West Nile numbers jumping
Summer flooding has contributed to conditions for mosquitoes to breed with 17 of the harmful insects testing positive for West Nile virus in Lycoming and Clinton counties thus far, according to the state Department of Environmental Protection.
From a local perspective, in Lycoming County, the department collected 365 mosquitoes, 99 of which were tested and 16 which produced positive test results for the virus. One mosquito was found to be positive for the disease in Chapman Township, Clinton County, according to the department data released Friday.
The primary culprit is the receding floodwaters, which are creating ideal conditions leading to the highest level of the virus since the disease was first introduced in 2000.
In Lycoming County’s analysis of the virus, one bird sample was collected, tested and produced no presence of the disease, nor has any veterinarian samples been positive, the department said.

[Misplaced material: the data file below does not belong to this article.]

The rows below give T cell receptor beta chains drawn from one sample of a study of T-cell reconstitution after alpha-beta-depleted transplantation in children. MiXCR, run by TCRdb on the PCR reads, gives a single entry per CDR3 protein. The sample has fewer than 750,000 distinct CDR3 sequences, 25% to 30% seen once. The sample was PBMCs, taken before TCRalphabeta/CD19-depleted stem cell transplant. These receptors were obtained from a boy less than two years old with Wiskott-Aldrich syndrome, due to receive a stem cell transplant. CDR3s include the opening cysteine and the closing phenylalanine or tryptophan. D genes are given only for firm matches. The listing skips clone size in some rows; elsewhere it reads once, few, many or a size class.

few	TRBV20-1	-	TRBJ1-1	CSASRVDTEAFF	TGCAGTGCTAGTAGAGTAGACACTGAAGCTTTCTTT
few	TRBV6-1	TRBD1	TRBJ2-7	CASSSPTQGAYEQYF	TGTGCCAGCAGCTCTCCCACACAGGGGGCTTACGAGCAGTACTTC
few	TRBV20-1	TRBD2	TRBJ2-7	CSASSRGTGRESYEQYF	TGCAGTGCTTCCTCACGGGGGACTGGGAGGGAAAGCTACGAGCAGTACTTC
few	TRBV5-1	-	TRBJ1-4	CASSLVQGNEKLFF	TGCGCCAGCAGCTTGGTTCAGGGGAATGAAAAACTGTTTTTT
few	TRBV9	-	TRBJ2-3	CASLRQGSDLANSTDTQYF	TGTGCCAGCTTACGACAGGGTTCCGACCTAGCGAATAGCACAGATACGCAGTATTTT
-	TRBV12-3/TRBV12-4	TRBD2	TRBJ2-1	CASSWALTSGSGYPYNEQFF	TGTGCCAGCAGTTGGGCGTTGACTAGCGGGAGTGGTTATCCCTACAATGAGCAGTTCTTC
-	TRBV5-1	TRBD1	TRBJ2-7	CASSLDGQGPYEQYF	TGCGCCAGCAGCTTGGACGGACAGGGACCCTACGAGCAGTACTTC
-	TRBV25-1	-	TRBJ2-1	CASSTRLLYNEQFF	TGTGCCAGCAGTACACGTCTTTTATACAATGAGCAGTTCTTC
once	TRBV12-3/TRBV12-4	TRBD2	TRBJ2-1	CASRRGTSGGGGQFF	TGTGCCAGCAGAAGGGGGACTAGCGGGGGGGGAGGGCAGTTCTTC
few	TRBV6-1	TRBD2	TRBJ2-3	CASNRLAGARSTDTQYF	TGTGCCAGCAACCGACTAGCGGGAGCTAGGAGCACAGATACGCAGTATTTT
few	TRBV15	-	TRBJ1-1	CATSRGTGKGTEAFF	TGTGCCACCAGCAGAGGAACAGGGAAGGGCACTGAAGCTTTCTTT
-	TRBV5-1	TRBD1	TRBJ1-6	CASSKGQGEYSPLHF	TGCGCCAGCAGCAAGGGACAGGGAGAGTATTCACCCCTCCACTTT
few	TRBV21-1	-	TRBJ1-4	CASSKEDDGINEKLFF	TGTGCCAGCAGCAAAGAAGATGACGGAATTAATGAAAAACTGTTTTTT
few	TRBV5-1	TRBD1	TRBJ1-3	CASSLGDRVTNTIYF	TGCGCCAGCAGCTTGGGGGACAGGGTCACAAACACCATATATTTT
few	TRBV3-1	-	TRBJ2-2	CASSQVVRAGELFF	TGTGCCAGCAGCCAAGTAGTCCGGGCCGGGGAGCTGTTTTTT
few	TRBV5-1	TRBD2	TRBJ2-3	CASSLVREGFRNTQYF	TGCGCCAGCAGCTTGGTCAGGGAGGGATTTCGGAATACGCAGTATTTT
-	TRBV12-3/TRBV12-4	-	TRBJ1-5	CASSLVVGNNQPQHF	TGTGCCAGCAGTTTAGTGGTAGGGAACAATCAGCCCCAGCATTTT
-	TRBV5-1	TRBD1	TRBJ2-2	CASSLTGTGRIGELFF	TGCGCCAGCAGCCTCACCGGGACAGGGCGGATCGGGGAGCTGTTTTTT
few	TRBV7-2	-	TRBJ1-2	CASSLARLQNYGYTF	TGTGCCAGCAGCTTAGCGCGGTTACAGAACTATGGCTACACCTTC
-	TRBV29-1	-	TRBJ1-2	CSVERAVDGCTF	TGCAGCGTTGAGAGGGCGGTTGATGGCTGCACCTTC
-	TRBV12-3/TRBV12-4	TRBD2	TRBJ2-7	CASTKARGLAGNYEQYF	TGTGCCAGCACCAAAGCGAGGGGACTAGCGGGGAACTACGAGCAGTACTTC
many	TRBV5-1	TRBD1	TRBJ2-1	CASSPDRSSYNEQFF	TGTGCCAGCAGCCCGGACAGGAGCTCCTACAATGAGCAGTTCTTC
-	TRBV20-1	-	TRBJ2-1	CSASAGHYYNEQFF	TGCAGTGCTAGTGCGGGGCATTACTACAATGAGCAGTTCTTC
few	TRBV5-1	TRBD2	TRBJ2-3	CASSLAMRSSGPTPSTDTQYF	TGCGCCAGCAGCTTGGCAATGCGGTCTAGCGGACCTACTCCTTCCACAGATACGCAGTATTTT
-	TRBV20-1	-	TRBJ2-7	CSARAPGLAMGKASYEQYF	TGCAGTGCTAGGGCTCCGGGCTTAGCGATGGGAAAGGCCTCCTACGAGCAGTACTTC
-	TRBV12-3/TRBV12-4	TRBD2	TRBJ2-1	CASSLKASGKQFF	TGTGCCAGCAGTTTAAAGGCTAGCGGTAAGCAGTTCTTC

One mosquito was found to be positive in Clinton County, but no birds or veterinarian samples, the department said.
Overall, local mosquito samples were obtained from the following communities between June 7 and July 19: Chapman Township, Clinton County; Jersey Shore; Lycoming Township; Mill Creek Township; Montoursville; Muncy Creek Township; Old Lycoming Township and Williamsport, according to the test information.
“There’s been one human case already, and our goal is for that to be the only one,” said Patrick McDonnell, department secretary. The virus has been found present in 51 counties.
Eliminate places for mosquitoes to lay eggs, use insect repellent — when possible, officials said. It is best to try to stop stagnant water from collecting in tire piles, drainage pipes, or bird baths, experts said. Bird species such as the ruffed grouse, the state bird, are getting hit hard by the bites of the mosquitoes, according to Matt Helwi, a department biologist.
Symptoms of the virus in humans may produce a mild flu and can lead to more complications such as swelling of the brain, muscle convulsions, coma, paralysis and death.
Since 2000, the disease has claimed 33 lives in the state.
More than 150 have been infected by the insect in the past six years.
The seriousness of the threat has resulted in the state adding another $140,000 to the West Nile program.
Department officials said they are monitoring a man in his 70s in Allegheny County who contracted the disease this year.